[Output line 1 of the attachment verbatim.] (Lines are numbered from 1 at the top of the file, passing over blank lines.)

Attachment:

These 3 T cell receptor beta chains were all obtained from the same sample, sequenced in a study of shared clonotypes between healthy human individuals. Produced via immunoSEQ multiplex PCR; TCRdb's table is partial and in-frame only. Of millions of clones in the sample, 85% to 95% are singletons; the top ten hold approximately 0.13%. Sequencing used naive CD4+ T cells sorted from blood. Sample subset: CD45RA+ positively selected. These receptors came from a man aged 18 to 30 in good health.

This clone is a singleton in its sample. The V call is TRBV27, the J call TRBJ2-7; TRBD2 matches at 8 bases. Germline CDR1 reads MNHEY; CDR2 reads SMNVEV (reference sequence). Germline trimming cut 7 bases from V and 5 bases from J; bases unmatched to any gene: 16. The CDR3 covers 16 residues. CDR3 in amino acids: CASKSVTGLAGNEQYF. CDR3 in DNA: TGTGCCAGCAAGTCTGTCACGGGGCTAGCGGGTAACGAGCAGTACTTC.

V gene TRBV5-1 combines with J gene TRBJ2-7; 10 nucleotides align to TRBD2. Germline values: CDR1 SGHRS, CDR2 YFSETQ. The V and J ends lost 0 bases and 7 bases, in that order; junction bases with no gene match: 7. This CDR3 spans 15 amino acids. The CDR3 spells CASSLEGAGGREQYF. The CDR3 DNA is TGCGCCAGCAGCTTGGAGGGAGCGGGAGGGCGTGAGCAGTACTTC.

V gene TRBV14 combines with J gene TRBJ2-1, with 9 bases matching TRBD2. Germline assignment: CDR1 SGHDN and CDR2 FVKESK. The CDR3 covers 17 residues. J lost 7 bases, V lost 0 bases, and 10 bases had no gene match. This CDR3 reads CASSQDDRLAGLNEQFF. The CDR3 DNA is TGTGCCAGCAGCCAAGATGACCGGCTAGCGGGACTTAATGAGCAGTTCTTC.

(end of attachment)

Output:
These 3 T cell receptor beta chains were all obtained from the same sample, sequenced in a study of shared clonotypes between healthy human individuals. Produced via immunoSEQ multiplex PCR; TCRdb's table is partial and in-frame only. Of millions of clones in the sample, 85% to 95% are singletons; the top ten hold approximately 0.13%. Sequencing used naive CD4+ T cells sorted from blood. Sample subset: CD45RA+ positively selected. These receptors came from a man aged 18 to 30 in good health.